I’ve had my Digitech RP360XP, the latest in their RP line, for about a day now, and two things are clear: the box sounds great, and the software for patch configuration and management, to put it bluntly, is plain not good enough.

The RP360XP: great sounds, s--- software
The RP360XP: great sounds, s— software

On the first point, the RP360XP sounds very much like an RP500, in a package just about one-half the size and weight of the 500. I’m also delighted to see that the RP360XP power supply will work with either US (120 volt) or Euro (240 volt) power. This is truly cool stuff for people who gig internationally (as I do a few times every year; I reckon my days of burning out RP255s with London wall power are over, and that’s a good thing).

On the second point, Digitech has inexplicably chosen to make the Nexus software that supports patch editing and management in the RP360XP LESS functional than the barely-good-enough Xedit application that it replaces. Nexus is Not Good Enough. Not nearly. Not if we’re talking about solid support for a working professional who needs to reconfigure the device quickly for specific performance situations.

Xedit had its problems. It was kind of clunky to look at, and you couldn’t even start the application unless an RP was plugged into the computer via USB. But Xedit did allow for quick reconfiguration of the order of patches in the device via drag-and-drop. If you wanted to move a patch from one place to another, all you had to do was left-click on the one you wanted to move, drag it to the desired location, and release the mouse button; Xedit would then drop the selected patch into its new slot and helpfully move everything else up or down in the stack as needed to make room for it.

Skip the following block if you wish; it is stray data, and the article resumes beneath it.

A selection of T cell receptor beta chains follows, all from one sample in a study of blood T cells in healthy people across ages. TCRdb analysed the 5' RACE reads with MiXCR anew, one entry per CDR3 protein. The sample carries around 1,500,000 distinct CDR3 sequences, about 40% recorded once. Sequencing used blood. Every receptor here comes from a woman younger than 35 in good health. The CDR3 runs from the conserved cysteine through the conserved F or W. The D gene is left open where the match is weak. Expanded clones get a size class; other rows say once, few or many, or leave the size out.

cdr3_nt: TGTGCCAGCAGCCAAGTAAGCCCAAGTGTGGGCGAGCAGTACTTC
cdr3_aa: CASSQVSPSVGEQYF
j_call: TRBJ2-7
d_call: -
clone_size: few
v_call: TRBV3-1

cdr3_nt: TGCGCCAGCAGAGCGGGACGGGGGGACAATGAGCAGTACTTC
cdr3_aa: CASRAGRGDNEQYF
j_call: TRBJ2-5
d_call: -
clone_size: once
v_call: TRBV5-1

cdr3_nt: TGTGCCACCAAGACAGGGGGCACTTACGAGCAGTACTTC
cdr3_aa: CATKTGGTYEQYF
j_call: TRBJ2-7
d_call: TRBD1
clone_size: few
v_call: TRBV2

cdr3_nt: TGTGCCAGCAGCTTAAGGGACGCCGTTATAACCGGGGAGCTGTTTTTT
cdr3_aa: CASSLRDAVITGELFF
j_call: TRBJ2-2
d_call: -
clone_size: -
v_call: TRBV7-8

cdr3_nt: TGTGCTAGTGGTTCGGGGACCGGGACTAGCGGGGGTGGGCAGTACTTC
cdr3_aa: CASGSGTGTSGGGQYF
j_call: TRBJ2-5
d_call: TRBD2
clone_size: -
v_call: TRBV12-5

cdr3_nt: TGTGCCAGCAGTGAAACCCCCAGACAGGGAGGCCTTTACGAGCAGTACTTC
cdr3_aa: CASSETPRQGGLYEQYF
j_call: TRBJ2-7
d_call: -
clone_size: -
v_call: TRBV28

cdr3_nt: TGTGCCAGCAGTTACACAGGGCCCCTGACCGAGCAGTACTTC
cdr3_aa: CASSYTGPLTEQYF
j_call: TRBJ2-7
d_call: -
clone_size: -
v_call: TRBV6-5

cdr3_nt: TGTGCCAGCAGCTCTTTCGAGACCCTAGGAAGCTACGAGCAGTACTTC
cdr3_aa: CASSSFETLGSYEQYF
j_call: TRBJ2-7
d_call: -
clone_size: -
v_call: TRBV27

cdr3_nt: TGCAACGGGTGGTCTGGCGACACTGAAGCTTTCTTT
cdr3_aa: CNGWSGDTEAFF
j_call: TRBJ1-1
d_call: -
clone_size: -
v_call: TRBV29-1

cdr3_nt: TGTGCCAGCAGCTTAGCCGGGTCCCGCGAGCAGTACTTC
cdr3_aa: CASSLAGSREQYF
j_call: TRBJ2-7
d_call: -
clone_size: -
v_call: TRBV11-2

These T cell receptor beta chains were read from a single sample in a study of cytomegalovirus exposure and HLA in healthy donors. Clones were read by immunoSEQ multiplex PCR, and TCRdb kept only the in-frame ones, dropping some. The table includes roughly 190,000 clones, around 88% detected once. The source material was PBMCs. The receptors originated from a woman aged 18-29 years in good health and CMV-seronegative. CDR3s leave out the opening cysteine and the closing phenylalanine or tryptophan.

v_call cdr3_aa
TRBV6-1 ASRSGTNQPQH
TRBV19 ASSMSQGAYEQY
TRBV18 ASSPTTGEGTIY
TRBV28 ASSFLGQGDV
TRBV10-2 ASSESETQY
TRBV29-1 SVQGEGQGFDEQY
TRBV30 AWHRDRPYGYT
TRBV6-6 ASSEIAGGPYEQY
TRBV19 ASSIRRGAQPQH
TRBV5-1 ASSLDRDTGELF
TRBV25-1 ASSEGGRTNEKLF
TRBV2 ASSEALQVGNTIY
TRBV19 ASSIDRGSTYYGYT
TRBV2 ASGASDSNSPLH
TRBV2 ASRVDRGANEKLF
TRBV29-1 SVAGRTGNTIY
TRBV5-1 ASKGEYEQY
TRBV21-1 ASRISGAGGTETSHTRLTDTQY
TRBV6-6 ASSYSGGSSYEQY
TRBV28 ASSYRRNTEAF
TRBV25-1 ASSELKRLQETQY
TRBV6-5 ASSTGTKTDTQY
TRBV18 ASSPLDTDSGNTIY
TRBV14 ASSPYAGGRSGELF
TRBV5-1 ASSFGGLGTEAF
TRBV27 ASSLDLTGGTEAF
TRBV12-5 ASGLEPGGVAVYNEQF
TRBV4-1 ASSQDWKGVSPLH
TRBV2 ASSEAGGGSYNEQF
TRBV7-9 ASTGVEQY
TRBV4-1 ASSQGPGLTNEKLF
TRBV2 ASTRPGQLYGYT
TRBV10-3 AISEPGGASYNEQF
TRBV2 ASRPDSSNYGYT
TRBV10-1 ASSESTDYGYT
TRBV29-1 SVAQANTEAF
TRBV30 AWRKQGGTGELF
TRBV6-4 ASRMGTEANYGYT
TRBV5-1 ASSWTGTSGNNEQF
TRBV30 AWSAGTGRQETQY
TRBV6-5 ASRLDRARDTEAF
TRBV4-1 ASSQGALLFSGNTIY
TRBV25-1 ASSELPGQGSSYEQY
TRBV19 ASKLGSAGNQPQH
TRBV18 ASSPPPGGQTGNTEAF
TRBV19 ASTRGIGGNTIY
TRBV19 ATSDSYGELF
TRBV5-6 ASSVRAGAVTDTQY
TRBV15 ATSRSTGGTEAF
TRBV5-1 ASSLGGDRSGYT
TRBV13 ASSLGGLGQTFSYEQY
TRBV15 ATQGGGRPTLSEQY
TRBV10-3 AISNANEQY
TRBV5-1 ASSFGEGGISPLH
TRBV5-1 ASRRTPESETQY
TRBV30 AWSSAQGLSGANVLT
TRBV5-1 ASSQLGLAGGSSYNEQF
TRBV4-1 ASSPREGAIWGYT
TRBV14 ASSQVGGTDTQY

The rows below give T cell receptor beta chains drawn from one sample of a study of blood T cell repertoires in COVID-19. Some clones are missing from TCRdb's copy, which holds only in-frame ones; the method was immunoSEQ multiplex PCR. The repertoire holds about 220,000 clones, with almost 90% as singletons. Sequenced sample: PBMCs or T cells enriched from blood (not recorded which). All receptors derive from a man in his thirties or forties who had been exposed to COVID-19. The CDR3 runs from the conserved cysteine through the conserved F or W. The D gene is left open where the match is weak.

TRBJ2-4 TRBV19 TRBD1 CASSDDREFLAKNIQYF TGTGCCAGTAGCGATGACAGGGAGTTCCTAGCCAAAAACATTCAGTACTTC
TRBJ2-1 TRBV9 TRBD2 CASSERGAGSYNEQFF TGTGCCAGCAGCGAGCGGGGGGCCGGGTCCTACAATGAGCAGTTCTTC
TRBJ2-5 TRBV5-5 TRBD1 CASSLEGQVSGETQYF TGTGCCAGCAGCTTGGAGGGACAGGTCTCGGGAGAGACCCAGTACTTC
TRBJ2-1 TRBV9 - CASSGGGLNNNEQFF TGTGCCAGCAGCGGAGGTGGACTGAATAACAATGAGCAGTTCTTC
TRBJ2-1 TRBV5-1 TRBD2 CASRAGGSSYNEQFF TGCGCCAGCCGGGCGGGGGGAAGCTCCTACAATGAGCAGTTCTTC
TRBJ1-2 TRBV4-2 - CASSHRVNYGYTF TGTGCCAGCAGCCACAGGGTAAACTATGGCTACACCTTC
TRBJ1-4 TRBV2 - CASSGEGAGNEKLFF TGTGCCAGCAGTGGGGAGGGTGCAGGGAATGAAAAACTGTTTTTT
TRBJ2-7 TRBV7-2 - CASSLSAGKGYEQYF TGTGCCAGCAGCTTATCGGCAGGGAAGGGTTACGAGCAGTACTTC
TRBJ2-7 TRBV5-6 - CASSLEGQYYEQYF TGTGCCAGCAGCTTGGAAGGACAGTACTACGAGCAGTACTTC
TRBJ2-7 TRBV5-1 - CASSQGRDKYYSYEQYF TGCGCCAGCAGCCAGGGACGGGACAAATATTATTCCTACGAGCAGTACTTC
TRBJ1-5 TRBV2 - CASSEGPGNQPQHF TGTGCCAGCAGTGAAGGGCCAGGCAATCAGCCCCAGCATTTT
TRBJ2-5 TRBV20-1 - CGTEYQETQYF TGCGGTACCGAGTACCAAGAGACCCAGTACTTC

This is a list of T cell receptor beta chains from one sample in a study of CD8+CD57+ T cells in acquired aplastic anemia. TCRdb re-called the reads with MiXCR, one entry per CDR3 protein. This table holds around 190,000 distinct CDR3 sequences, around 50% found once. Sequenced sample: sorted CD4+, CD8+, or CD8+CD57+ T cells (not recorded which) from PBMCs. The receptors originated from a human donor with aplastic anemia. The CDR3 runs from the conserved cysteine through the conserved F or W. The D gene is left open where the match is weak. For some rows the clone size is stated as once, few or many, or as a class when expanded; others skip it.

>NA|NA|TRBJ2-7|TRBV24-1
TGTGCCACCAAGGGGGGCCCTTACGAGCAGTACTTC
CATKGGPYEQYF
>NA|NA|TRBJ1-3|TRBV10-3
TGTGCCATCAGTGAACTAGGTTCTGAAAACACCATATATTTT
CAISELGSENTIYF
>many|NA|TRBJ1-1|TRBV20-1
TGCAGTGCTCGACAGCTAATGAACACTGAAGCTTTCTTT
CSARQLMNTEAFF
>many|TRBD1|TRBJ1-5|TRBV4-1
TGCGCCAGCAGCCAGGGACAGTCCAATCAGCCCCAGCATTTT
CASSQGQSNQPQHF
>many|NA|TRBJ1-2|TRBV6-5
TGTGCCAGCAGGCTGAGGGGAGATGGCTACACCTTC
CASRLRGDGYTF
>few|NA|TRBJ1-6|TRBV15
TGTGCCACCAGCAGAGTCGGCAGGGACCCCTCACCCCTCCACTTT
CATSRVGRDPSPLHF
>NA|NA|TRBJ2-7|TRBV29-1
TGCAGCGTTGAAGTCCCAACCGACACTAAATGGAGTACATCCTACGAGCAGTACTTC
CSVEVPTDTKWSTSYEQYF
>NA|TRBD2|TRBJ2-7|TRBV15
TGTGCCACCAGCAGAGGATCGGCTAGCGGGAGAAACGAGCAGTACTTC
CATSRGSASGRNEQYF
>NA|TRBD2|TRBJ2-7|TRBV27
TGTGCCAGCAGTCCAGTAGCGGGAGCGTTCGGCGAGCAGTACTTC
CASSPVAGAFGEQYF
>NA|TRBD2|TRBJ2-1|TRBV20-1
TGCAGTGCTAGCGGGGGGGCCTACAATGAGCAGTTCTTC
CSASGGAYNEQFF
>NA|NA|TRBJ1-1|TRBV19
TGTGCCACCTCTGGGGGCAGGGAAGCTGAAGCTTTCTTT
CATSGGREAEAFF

Pretty good stuff, right? Guess what? No more of that, pal. Nexus won’t do drag-and-drop. If you want to move a patch without overwriting some other patch, which you very well might want to do in order to construct a sequence of patches for a song, you have to export EVERY patch that you need in the sequence, then re-import those patches, one by one, into their new locations. If your new sequence of patches starts in user location #1, that means moving 99 patches, one by one. Can you spell “bull—-?”

The absence of drag-and-drop patch movement on an application of this type in 2014 is incomprehensible to the point of ridiculousness. It is even more incomprehensible given that this feature was available on Xedit, which application Digitech has been supporting since the mid-2000s. And of course, the much-vaunted Nexus app is now revealed to be a less-functional version of Zoom’s Edit&Share software–all the pretty pictures, without the one feature that really matters most. (Did I forget to mention that Nexus forces you to move the mouse in order to change numeric values for parameters, meaning that you can’t just click and type a number in? Now that’s a feature designed to reduce productivity to the bare minimum, and it certainly succeeds on that score.)

I sincerely hope that someone at Digitech realizes quickly how much value the absence of drag-and-drop patch movement removes from Nexus and the RP360XP, and fixes it. It wouldn’t hurt if they also made it possible to type numeric parameters into Nexus instead of forcing the user to try to get an accurate value by moving a mouse. And in general, it’s about f—ing time that Digitech figured out that they’re really in the business of wrapping hardware around software, which means the software better be pretty damn good. Which–in case I haven’t said it clearly enough yet–it’s not.